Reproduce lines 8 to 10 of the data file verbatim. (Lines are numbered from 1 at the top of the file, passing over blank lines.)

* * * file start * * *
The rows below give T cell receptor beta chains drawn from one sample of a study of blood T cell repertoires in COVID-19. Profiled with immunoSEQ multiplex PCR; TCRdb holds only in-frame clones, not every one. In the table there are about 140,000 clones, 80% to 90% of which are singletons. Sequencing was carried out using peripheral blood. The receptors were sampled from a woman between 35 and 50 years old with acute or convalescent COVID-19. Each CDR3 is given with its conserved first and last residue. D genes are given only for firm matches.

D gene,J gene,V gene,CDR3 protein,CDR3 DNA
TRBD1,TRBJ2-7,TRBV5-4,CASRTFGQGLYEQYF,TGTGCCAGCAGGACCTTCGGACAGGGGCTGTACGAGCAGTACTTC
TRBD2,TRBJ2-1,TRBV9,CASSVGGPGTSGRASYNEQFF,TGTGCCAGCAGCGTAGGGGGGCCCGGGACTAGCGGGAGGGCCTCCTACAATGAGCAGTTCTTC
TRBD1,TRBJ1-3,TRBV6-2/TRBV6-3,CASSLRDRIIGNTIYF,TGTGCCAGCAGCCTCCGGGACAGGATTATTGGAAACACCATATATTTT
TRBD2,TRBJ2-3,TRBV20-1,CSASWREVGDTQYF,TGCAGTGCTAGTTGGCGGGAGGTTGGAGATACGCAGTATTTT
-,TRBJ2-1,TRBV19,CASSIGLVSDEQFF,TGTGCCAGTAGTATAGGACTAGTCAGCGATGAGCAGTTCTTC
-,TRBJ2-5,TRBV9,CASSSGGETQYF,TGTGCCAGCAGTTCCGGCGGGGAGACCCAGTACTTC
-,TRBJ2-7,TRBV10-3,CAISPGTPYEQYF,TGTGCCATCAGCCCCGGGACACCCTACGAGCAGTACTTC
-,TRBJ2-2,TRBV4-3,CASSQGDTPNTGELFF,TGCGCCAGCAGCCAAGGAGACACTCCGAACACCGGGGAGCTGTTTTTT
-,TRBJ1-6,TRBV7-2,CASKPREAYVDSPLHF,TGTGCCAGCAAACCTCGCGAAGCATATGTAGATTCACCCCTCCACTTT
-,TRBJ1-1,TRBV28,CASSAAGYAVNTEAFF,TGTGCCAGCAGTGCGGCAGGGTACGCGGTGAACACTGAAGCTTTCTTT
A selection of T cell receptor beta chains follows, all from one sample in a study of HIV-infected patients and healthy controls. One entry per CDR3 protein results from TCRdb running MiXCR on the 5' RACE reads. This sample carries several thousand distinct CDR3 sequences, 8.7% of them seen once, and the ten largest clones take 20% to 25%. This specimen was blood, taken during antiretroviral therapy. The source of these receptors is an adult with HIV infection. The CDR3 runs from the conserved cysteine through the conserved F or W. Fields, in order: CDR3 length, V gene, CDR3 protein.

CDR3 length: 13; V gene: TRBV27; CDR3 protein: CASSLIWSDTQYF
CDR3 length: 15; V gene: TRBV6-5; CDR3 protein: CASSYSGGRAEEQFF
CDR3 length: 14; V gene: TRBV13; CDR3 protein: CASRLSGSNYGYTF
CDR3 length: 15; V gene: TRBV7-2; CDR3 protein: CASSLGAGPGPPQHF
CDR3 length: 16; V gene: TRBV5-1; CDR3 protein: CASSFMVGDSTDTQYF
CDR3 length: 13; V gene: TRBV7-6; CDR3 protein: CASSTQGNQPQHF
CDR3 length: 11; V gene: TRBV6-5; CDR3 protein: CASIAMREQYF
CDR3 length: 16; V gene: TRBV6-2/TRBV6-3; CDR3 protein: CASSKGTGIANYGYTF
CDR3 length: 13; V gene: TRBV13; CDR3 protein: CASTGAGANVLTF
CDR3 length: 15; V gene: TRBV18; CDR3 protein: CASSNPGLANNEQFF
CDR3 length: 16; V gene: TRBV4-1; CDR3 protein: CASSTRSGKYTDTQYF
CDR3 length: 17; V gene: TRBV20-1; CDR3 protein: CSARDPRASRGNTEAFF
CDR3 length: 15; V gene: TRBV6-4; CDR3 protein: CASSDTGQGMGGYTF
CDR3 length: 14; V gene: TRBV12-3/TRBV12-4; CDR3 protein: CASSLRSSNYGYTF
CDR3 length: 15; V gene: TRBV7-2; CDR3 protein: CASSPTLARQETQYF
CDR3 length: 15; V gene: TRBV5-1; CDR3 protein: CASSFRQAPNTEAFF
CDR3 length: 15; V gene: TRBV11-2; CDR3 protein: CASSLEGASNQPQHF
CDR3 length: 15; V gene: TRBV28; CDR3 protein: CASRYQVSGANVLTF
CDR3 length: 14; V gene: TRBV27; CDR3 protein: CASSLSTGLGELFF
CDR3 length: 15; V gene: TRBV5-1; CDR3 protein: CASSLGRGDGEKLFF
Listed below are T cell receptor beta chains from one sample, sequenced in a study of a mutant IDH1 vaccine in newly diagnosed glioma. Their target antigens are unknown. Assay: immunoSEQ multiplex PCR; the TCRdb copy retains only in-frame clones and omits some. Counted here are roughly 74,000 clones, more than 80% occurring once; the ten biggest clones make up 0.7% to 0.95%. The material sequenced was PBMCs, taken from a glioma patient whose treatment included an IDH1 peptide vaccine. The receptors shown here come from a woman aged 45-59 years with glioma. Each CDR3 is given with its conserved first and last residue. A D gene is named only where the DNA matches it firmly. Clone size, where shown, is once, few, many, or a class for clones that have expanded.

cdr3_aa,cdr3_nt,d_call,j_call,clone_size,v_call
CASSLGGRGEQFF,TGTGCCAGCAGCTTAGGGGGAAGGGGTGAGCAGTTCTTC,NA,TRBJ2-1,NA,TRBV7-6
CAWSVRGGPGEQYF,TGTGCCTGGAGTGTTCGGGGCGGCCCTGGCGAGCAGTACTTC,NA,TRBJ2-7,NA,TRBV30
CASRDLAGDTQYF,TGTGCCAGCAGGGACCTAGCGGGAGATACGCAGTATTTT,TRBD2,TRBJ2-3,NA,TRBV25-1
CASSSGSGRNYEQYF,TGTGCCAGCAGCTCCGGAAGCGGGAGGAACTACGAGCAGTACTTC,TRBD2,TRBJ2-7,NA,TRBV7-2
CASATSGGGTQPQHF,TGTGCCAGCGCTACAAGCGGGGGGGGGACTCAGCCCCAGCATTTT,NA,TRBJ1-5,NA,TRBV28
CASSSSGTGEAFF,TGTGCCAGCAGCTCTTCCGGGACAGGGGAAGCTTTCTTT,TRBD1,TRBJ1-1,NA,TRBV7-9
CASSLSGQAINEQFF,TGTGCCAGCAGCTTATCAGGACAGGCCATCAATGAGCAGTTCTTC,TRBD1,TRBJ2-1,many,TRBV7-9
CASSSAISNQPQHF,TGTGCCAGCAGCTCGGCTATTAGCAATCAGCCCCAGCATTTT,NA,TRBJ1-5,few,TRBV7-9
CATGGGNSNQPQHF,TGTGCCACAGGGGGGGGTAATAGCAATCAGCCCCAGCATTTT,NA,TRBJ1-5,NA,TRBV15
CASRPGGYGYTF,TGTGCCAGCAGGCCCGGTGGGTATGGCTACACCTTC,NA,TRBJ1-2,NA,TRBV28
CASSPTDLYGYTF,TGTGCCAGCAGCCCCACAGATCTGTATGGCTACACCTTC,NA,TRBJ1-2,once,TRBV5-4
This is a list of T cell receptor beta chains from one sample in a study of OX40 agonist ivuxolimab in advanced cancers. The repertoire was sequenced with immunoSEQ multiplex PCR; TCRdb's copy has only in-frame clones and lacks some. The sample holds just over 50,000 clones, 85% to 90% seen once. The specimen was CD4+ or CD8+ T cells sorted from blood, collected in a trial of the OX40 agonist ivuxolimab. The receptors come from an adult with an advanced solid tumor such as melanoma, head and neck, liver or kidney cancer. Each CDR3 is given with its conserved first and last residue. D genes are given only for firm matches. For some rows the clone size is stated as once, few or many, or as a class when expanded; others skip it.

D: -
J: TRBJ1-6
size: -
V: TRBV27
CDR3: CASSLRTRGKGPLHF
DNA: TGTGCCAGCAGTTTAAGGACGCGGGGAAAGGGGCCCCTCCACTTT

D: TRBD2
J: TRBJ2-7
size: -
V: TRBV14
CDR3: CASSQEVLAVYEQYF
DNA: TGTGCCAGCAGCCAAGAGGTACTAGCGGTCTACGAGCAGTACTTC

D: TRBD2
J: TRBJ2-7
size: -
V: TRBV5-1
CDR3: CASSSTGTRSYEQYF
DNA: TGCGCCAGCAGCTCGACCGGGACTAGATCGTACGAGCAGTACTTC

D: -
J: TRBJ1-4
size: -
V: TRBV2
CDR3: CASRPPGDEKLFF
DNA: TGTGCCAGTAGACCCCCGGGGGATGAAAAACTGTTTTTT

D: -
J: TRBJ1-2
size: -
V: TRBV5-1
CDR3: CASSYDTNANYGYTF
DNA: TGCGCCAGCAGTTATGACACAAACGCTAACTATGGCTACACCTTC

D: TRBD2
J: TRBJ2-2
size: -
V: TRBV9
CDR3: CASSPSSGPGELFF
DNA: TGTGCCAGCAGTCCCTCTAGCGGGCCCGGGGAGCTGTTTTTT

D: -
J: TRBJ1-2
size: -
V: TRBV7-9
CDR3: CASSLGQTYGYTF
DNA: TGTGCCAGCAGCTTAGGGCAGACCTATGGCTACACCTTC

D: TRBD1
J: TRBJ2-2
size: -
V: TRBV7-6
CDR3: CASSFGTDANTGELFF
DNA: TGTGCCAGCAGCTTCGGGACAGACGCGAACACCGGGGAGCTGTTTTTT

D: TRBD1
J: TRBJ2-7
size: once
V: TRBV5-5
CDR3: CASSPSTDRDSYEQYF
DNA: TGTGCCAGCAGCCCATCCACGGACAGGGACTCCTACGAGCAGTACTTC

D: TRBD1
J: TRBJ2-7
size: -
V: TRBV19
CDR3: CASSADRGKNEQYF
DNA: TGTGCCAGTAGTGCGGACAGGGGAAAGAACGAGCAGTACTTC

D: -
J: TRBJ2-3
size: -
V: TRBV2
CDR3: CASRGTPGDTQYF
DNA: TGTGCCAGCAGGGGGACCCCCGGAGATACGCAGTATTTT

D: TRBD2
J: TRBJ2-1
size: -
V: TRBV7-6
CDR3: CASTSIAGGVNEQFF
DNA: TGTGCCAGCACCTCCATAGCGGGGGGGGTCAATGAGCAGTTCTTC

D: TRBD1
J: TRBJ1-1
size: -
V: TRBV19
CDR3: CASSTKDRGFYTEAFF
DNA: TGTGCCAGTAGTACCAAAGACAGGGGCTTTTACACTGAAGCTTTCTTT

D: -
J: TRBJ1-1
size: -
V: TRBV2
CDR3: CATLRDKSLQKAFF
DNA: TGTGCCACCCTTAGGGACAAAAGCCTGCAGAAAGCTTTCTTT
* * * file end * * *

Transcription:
-,TRBJ2-5,TRBV9,CASSSGGETQYF,TGTGCCAGCAGTTCCGGCGGGGAGACCCAGTACTTC
-,TRBJ2-7,TRBV10-3,CAISPGTPYEQYF,TGTGCCATCAGCCCCGGGACACCCTACGAGCAGTACTTC
-,TRBJ2-2,TRBV4-3,CASSQGDTPNTGELFF,TGCGCCAGCAGCCAAGGAGACACTCCGAACACCGGGGAGCTGTTTTTT